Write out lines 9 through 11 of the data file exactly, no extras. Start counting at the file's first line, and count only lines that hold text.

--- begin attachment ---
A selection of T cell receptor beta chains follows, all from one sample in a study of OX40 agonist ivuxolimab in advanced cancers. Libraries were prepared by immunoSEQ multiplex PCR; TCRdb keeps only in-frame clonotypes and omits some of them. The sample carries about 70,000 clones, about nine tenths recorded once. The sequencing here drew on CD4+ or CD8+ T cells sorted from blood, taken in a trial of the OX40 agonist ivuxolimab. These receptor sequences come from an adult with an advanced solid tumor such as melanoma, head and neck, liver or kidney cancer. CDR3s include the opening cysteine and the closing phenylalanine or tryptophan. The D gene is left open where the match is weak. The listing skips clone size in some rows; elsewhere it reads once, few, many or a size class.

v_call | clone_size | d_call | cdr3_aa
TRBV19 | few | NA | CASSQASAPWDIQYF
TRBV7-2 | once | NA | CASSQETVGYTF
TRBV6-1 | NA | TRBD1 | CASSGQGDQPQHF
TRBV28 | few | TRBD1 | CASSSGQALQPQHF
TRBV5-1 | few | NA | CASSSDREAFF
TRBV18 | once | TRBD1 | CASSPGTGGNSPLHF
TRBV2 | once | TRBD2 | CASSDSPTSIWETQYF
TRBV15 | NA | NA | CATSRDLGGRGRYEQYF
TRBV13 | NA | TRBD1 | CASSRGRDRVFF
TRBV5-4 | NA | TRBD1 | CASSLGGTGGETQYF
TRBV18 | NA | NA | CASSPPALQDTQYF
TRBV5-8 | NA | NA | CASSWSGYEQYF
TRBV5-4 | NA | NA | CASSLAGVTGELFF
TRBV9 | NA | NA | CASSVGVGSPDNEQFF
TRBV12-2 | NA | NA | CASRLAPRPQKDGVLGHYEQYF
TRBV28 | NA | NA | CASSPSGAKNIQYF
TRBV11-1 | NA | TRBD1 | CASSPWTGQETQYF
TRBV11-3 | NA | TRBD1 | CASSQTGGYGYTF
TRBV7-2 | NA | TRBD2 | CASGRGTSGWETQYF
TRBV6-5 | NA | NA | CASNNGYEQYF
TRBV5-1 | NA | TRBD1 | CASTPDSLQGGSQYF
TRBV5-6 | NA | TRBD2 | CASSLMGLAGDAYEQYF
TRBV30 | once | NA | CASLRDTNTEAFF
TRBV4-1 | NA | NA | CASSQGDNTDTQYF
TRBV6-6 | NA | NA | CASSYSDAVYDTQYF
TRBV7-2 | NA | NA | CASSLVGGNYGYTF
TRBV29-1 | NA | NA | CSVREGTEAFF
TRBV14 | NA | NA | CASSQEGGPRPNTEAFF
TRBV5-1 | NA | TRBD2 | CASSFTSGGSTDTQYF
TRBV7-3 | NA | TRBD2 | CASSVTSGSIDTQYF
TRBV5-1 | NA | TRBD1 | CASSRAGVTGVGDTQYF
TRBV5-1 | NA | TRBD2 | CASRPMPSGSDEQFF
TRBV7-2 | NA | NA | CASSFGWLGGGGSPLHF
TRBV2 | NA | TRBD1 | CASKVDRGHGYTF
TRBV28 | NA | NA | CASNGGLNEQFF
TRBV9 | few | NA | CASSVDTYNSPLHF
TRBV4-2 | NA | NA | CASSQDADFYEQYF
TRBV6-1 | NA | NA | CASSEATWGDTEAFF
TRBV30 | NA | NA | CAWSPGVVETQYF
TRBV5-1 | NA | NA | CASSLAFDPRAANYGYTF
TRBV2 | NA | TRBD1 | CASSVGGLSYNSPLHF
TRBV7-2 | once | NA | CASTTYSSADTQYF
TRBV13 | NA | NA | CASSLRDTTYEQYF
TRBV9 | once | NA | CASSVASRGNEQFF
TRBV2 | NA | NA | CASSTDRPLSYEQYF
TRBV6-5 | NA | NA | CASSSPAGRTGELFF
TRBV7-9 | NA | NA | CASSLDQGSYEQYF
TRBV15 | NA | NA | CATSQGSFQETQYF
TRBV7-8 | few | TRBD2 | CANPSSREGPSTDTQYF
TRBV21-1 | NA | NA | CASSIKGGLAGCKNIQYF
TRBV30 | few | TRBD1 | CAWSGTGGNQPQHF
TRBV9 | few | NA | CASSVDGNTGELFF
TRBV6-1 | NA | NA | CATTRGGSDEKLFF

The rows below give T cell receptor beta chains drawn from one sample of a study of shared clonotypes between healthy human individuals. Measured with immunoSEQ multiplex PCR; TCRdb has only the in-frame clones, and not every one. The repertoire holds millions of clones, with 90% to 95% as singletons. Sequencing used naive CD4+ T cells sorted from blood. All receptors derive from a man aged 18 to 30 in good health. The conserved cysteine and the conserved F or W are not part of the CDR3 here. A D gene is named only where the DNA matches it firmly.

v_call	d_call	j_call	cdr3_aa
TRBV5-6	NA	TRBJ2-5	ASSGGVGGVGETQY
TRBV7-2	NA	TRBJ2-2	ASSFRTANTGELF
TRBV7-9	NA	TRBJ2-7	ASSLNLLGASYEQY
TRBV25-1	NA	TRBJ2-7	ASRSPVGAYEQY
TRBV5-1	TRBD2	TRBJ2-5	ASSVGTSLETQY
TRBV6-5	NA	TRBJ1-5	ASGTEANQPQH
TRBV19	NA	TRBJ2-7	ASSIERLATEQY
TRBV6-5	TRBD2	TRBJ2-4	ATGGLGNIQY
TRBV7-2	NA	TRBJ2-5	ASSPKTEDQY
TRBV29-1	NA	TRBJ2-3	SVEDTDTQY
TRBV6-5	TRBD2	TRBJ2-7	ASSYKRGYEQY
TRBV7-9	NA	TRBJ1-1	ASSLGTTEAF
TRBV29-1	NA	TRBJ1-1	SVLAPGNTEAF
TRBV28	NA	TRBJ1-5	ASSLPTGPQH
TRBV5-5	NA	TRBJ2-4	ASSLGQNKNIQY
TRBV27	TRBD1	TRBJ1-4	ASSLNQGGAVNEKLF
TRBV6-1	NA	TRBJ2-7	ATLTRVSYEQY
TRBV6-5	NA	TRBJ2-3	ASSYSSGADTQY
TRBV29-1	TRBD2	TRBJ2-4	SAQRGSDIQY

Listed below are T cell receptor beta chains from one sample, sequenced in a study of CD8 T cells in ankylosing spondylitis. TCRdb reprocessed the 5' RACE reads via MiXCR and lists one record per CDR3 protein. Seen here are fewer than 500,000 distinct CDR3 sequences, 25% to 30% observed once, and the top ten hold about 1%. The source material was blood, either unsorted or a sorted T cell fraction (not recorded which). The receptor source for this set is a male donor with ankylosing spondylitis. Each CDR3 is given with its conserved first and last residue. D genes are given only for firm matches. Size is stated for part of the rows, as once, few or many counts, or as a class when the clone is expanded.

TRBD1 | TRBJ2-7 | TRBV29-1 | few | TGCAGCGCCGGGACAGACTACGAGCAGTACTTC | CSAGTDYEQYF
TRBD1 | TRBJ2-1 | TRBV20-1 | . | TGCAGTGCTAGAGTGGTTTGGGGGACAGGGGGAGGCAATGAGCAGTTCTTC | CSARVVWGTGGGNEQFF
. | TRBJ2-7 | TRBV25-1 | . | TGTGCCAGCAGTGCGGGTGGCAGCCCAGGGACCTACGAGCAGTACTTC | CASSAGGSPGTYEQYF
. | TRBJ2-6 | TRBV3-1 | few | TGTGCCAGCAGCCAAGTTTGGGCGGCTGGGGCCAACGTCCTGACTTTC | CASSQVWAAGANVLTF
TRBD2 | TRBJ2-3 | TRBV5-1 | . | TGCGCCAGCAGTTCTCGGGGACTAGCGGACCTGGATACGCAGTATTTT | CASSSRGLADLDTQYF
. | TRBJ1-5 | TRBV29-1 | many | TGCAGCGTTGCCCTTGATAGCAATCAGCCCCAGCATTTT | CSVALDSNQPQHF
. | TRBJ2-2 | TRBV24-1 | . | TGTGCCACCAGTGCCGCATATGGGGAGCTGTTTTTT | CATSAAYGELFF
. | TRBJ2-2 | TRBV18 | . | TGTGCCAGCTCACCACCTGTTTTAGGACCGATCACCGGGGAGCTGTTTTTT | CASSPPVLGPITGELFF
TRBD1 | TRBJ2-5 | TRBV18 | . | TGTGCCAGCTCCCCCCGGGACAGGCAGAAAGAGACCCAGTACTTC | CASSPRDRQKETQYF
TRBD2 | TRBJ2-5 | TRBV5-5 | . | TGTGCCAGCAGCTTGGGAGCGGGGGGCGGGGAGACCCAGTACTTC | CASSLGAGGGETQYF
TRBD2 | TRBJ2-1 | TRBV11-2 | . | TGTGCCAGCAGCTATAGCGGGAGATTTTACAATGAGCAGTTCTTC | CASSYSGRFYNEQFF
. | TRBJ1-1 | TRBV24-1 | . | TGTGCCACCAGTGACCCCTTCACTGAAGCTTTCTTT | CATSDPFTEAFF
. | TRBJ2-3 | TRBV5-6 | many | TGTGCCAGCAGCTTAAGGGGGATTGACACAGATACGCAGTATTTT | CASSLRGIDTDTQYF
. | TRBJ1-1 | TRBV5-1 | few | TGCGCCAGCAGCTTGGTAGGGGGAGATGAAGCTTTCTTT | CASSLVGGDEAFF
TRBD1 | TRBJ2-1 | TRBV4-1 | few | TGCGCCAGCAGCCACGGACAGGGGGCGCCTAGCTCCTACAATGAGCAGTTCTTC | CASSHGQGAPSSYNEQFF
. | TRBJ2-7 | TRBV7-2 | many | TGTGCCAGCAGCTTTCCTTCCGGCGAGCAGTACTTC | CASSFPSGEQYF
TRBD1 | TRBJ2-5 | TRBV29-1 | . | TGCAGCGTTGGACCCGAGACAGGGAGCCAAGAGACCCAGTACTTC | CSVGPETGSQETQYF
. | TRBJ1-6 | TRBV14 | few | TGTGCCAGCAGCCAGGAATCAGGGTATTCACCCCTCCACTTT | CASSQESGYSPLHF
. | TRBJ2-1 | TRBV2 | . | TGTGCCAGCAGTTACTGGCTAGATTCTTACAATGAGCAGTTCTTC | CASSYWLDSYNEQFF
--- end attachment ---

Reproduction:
TRBV2 | once | TRBD2 | CASSDSPTSIWETQYF
TRBV15 | NA | NA | CATSRDLGGRGRYEQYF
TRBV13 | NA | TRBD1 | CASSRGRDRVFF